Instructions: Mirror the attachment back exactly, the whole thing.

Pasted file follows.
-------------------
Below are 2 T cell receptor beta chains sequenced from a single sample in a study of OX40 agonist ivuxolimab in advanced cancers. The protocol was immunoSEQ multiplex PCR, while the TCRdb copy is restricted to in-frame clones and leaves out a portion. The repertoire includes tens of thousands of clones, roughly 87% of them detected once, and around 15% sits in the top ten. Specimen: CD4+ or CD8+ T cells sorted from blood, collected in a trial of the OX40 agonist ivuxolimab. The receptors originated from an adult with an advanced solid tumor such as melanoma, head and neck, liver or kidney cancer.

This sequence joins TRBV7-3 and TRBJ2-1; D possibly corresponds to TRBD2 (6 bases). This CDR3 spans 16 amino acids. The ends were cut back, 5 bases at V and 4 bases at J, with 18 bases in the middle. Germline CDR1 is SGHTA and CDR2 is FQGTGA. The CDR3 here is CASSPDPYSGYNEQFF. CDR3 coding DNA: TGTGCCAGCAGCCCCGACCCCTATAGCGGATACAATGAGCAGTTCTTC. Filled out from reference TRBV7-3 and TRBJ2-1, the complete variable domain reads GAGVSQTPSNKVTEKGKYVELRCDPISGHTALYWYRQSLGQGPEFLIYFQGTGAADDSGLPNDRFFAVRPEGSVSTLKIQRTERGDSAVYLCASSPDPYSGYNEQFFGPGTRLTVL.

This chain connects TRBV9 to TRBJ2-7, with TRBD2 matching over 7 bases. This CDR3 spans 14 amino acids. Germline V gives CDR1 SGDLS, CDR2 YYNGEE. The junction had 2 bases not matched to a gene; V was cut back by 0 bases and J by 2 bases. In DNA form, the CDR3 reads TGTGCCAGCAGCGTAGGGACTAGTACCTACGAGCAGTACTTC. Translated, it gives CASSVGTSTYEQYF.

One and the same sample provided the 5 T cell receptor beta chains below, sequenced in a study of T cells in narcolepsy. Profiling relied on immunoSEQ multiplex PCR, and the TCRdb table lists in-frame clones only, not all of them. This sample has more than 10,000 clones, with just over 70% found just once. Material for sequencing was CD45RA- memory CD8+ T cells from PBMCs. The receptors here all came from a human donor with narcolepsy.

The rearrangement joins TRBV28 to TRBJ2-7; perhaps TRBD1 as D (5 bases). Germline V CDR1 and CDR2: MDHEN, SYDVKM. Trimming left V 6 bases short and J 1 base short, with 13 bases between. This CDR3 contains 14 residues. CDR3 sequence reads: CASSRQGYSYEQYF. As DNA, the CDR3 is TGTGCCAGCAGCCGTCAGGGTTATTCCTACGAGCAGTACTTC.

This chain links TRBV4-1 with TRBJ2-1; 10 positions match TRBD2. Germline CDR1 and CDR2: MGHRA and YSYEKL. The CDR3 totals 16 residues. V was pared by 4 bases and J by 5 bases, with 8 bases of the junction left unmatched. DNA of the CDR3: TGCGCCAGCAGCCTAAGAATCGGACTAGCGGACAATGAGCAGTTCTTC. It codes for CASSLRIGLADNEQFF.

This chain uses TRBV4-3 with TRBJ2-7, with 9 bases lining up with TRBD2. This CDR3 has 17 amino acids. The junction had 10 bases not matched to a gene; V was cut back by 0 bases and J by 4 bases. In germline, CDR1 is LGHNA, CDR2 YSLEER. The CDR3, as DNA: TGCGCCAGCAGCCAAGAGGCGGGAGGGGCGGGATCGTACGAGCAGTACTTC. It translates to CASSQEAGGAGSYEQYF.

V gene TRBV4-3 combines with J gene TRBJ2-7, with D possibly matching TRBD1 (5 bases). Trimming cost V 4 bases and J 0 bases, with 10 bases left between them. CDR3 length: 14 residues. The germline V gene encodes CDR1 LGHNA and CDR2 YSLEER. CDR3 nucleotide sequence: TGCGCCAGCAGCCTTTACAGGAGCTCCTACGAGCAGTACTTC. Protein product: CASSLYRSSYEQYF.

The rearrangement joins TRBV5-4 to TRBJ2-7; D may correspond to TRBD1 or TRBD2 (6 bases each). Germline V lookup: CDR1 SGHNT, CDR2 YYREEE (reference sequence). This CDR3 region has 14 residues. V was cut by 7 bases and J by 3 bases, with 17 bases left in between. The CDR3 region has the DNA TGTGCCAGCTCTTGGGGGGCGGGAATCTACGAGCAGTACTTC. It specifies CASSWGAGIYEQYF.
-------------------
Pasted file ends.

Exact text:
Below are 2 T cell receptor beta chains sequenced from a single sample in a study of OX40 agonist ivuxolimab in advanced cancers. The protocol was immunoSEQ multiplex PCR, while the TCRdb copy is restricted to in-frame clones and leaves out a portion. The repertoire includes tens of thousands of clones, roughly 87% of them detected once, and around 15% sits in the top ten. Specimen: CD4+ or CD8+ T cells sorted from blood, collected in a trial of the OX40 agonist ivuxolimab. The receptors originated from an adult with an advanced solid tumor such as melanoma, head and neck, liver or kidney cancer.

This sequence joins TRBV7-3 and TRBJ2-1; D possibly corresponds to TRBD2 (6 bases). This CDR3 spans 16 amino acids. The ends were cut back, 5 bases at V and 4 bases at J, with 18 bases in the middle. Germline CDR1 is SGHTA and CDR2 is FQGTGA. The CDR3 here is CASSPDPYSGYNEQFF. CDR3 coding DNA: TGTGCCAGCAGCCCCGACCCCTATAGCGGATACAATGAGCAGTTCTTC. Filled out from reference TRBV7-3 and TRBJ2-1, the complete variable domain reads GAGVSQTPSNKVTEKGKYVELRCDPISGHTALYWYRQSLGQGPEFLIYFQGTGAADDSGLPNDRFFAVRPEGSVSTLKIQRTERGDSAVYLCASSPDPYSGYNEQFFGPGTRLTVL.

This chain connects TRBV9 to TRBJ2-7, with TRBD2 matching over 7 bases. This CDR3 spans 14 amino acids. Germline V gives CDR1 SGDLS, CDR2 YYNGEE. The junction had 2 bases not matched to a gene; V was cut back by 0 bases and J by 2 bases. In DNA form, the CDR3 reads TGTGCCAGCAGCGTAGGGACTAGTACCTACGAGCAGTACTTC. Translated, it gives CASSVGTSTYEQYF.

One and the same sample provided the 5 T cell receptor beta chains below, sequenced in a study of T cells in narcolepsy. Profiling relied on immunoSEQ multiplex PCR, and the TCRdb table lists in-frame clones only, not all of them. This sample has more than 10,000 clones, with just over 70% found just once. Material for sequencing was CD45RA- memory CD8+ T cells from PBMCs. The receptors here all came from a human donor with narcolepsy.

The rearrangement joins TRBV28 to TRBJ2-7; perhaps TRBD1 as D (5 bases). Germline V CDR1 and CDR2: MDHEN, SYDVKM. Trimming left V 6 bases short and J 1 base short, with 13 bases between. This CDR3 contains 14 residues. CDR3 sequence reads: CASSRQGYSYEQYF. As DNA, the CDR3 is TGTGCCAGCAGCCGTCAGGGTTATTCCTACGAGCAGTACTTC.

This chain links TRBV4-1 with TRBJ2-1; 10 positions match TRBD2. Germline CDR1 and CDR2: MGHRA and YSYEKL. The CDR3 totals 16 residues. V was pared by 4 bases and J by 5 bases, with 8 bases of the junction left unmatched. DNA of the CDR3: TGCGCCAGCAGCCTAAGAATCGGACTAGCGGACAATGAGCAGTTCTTC. It codes for CASSLRIGLADNEQFF.

This chain uses TRBV4-3 with TRBJ2-7, with 9 bases lining up with TRBD2. This CDR3 has 17 amino acids. The junction had 10 bases not matched to a gene; V was cut back by 0 bases and J by 4 bases. In germline, CDR1 is LGHNA, CDR2 YSLEER. The CDR3, as DNA: TGCGCCAGCAGCCAAGAGGCGGGAGGGGCGGGATCGTACGAGCAGTACTTC. It translates to CASSQEAGGAGSYEQYF.

V gene TRBV4-3 combines with J gene TRBJ2-7, with D possibly matching TRBD1 (5 bases). Trimming cost V 4 bases and J 0 bases, with 10 bases left between them. CDR3 length: 14 residues. The germline V gene encodes CDR1 LGHNA and CDR2 YSLEER. CDR3 nucleotide sequence: TGCGCCAGCAGCCTTTACAGGAGCTCCTACGAGCAGTACTTC. Protein product: CASSLYRSSYEQYF.

The rearrangement joins TRBV5-4 to TRBJ2-7; D may correspond to TRBD1 or TRBD2 (6 bases each). Germline V lookup: CDR1 SGHNT, CDR2 YYREEE (reference sequence). This CDR3 region has 14 residues. V was cut by 7 bases and J by 3 bases, with 17 bases left in between. The CDR3 region has the DNA TGTGCCAGCTCTTGGGGGGCGGGAATCTACGAGCAGTACTTC. It specifies CASSWGAGIYEQYF.